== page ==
Religion was at the heart of the work carried out by Lady Henry Somerset at Duxhurst, the village she founded in Surrey as a home for women and children affected by alcohol abuse: “the farm colony for inebriate women” as it was gloriously described in Whitaker’s Almanac.
Lady Henry’s faith developed over the years. During her early temperance days, she worked along side Methodist women on the streets of Ledbury, the market town near one of her family homes, Eastnor Castle. But by the time she was in her fifties, she was a devout Anglo-Catholic and she filled not only her home at Duxhurst (The Cottage) but many of the buildings there with religious imagery. Although the village was non-denominational, Lady Henry was proud to assert “We are not afraid of ritual. Rightly understood it is a great help to faith.”
The church she had built in the centre of the village, St Mary and the Angels, was very beautiful. Whilst on the outside it appeared rustic and simple, inside it was very spendid, full of valuable pictures and icons which she had brought back from her travels abroad as well as a splendid organ.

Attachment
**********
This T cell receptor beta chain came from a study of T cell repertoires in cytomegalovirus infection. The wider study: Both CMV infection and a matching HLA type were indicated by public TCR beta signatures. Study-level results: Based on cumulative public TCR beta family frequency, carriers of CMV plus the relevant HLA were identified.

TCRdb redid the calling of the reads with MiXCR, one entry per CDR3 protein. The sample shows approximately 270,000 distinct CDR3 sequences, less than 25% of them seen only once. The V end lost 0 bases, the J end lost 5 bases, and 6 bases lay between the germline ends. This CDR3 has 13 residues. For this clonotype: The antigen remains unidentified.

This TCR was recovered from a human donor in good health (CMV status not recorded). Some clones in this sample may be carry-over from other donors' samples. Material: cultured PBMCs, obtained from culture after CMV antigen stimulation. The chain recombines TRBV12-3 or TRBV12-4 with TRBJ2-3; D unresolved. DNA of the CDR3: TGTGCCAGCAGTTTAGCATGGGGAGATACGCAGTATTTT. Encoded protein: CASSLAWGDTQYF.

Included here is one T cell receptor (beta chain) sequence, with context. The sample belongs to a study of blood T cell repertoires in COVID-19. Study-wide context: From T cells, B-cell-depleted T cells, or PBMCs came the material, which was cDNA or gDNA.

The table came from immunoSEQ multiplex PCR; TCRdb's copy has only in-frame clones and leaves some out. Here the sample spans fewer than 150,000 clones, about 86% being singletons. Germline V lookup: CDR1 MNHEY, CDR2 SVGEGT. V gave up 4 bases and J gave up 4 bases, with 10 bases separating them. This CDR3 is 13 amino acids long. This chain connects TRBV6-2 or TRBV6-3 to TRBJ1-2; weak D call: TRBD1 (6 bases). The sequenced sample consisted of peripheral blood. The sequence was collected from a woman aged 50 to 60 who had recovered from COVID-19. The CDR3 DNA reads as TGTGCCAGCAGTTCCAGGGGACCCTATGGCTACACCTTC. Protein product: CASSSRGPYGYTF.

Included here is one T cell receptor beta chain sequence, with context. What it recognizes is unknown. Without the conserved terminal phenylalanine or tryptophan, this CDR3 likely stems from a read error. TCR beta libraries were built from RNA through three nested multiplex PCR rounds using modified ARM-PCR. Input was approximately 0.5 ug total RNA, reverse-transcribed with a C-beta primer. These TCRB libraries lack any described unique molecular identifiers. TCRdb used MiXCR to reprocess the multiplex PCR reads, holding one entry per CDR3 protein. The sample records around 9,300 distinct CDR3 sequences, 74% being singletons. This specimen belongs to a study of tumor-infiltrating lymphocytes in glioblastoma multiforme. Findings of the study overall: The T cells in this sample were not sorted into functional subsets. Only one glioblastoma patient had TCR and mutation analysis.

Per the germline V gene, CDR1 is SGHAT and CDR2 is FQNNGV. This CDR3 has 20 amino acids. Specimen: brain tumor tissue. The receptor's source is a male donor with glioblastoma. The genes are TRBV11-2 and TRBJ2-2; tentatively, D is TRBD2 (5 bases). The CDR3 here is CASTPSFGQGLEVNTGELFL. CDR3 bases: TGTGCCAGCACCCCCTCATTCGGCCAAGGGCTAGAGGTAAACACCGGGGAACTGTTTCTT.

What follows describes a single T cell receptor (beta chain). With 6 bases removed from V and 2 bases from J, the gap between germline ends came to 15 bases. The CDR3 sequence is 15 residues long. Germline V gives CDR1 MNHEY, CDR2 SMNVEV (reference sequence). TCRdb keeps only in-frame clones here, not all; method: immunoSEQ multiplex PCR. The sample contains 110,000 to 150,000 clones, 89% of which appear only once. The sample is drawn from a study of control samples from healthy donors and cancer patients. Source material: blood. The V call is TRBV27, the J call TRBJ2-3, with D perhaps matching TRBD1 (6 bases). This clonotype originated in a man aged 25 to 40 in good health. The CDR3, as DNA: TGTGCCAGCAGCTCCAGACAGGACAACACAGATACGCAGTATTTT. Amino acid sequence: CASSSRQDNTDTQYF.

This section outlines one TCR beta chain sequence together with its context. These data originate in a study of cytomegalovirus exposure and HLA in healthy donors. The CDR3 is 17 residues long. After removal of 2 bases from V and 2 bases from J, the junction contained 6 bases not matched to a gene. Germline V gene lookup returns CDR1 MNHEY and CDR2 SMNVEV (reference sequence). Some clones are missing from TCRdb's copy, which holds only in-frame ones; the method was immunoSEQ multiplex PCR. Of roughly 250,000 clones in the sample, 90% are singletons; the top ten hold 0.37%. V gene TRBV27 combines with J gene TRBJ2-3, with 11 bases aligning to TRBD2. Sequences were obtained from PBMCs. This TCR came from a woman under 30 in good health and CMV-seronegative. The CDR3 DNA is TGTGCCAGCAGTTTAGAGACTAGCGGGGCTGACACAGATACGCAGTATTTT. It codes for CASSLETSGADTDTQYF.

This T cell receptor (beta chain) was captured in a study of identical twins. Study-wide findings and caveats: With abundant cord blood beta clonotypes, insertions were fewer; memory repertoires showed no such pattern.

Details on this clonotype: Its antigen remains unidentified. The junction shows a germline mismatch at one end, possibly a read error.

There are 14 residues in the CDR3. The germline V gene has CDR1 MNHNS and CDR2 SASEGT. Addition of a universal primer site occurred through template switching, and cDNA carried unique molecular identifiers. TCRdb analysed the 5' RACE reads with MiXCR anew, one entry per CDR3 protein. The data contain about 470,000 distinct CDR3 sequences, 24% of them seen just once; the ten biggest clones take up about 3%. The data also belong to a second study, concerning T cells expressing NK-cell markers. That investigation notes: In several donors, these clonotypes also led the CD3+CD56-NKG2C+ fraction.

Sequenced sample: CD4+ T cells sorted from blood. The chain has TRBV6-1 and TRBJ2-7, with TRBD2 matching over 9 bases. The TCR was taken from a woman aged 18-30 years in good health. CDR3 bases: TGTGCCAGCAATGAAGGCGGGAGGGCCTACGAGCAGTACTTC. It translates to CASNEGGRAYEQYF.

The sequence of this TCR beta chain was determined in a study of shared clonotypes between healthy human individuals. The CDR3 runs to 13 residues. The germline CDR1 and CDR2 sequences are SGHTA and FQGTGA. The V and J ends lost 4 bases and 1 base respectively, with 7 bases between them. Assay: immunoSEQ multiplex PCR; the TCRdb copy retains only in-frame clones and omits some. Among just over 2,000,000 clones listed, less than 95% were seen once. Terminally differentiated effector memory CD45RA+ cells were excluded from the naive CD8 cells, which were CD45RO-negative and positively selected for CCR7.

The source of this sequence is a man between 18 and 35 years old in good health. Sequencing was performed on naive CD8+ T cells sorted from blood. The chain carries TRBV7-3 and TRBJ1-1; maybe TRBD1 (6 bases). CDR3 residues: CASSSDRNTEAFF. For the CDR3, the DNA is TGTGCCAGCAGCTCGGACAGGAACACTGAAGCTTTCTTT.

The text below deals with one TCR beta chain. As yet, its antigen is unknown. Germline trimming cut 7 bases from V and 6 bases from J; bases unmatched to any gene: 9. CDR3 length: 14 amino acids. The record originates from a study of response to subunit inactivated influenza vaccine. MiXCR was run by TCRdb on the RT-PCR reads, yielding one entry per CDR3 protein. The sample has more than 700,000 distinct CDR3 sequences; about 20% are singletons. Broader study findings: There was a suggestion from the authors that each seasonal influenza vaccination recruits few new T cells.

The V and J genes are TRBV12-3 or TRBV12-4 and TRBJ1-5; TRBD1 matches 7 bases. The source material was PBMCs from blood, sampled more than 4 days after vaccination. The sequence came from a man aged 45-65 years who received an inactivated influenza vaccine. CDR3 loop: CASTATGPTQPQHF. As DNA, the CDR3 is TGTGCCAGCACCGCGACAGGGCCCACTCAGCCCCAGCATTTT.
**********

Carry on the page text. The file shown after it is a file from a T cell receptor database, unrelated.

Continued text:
Sadly this wonderful church, which brought peace to the herats of so many people, is no longer standing. Its graveyeard is overgrown and many of the gravestones have been vandalised.
Yet, rather wonderfully, there will be a church service on the Duxhurst site on Sunday 19th June 2011. This special service is being arranged by the congregation of nearby Emmanuel Church at Sidlow, as part of its 150th anniversary celebrations. I am delighted that Duxhurst is being remembered in this way.
The service will be at 3.30pm, followed by a picnic tea. The service is open to all, something which would have pleased Lady Henry herself.
Details of Emmanuel Church’s 150th celebrations can be found on http://www.emmanuelchurchsidlow.co.uk under the special events section.
As part of their special weekend, I shall be giving a talk about Duxhurst at Emmanuel Church on Saturday 18th June.